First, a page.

Elvira was a Renaissance Woman in the Dark Ages of basic cable. She seems energized by the sketch comedy possibilities of her Halloween special, the unscripted interview segments with passers-by in Salem, and fake horror-themed game shows like “The $25,000 Pentagram,” which ends with Elvira getting into a fist fight with a nun. 

In contrast, the host segments where she introduces her favorite horror-themed music videos are affable but perfunctory, and I’d be very surprised if she did them in more than one or two takes. It’s clear she’s comfortable coasting on personality when she’s lounging on a couch and making fun of self-serious horror characters, whipping out one double-entendre after another.


The actual music videos she hosts are an interesting bunch. Some of them are eccentric tie-ins to motion pictures, like the eyebrow-raising love theme from “Godzilla 1985” called “I Was Afraid to Love You.” Others are largely forgotten minor classics of the genre, like “Wicked Ways” by The Blow Monkeys, which features gothic, “Dark Shadows” and “Addams Family” inspired decor and a catchy-as-hell pop riff.

Of course, it’s a countdown, so we’re just waiting to find out what Elvira thinks is the freakiest, weirdest, scariest music video of all time. And Elvira knows it, because she makes us wait for an extra commercial break just to find out. What’s the winner? What’s the weirdest, the worst, the weirdest?

Look, we all know she’s building up a punchline. But in this far-off year of 2018 I never would have guessed that the punchline would be “Rock It Out” by Pia Zadora.

Zadora, who regardless of her talents was something of a pop culture go-to gag in the 1980s, appears in the music video as a sexy resident of a female prison, and rocks so hard they… let her out, apparently? It’s hard to tell what the whole the point is, other than audiences still remembered that “Chained Heat” was a thing, and Pia Zadora wanted to look badass in that setting.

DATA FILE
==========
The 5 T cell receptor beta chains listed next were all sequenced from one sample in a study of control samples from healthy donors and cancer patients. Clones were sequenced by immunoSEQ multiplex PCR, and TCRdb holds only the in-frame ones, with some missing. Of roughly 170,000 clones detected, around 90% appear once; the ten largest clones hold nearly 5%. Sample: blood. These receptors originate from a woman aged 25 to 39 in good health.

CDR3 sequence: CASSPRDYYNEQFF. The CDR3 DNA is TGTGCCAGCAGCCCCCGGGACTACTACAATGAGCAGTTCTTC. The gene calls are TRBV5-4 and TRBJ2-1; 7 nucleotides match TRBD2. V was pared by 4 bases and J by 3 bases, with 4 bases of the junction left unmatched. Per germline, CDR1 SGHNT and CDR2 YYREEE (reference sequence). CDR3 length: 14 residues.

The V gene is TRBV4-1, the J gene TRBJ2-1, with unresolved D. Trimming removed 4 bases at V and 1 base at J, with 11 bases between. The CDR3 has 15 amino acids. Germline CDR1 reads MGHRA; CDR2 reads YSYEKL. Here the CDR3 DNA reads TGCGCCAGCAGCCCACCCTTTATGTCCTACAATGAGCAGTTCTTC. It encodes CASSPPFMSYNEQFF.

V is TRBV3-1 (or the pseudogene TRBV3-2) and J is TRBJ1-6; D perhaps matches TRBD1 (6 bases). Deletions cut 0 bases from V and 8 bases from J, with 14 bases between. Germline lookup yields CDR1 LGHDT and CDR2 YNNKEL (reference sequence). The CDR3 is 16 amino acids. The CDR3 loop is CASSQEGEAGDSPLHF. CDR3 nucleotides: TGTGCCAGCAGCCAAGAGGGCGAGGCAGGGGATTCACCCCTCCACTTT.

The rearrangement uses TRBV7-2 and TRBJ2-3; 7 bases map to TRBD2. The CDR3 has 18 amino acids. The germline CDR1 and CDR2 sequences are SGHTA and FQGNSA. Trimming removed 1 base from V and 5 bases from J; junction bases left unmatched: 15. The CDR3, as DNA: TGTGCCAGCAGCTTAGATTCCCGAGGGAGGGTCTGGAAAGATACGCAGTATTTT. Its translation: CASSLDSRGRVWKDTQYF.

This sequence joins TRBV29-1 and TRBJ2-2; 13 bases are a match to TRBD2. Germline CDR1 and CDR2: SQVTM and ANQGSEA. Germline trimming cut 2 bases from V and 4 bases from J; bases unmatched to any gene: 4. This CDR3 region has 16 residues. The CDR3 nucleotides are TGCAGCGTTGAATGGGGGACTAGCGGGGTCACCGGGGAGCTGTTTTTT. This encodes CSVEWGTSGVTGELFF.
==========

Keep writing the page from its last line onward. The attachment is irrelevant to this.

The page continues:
It’s important to revisit the media that nobody remembers, because the stuff we remember is the stuff that stood out. You get a much better sense of a time period by immersing yourself in the movies and television and books and comics that were churned out than you will by revisiting the content that defied expectation. “Elvira’s MTV Halloween Special” is a 100-proof shot of MTV in the mid-1980s: enthusiastic and entertaining, but incredibly cheap and only a half-step removed from legitimately bad. 

And that, of course, is exactly where Elvira was born, and lived, and still thrives today. At the intersection of brilliance and an eye-roll. 

Top Photo: MTV

1 comment:

  1. embroidery digitizing services said...

    William Bibbiani's review of 'Elvira's MTV Halloween Special' (1986) is a nostalgic ode to a bygone era of spook-tacular entertainment. Bibbiani encapsulates the charm and wit of Elvira's iconic persona, dissecting the show's blend of humor, horror, and irreverence. His insightful analysis unveils the lasting appeal of this cult classic, painting a vivid picture of the cultural impact it had during its time. Through Bibbiani's review, the audience is transported back to a Halloween extravaganza, reliving the magic and charisma that made Elvira an enduring figure in the realm of horror-themed entertainment.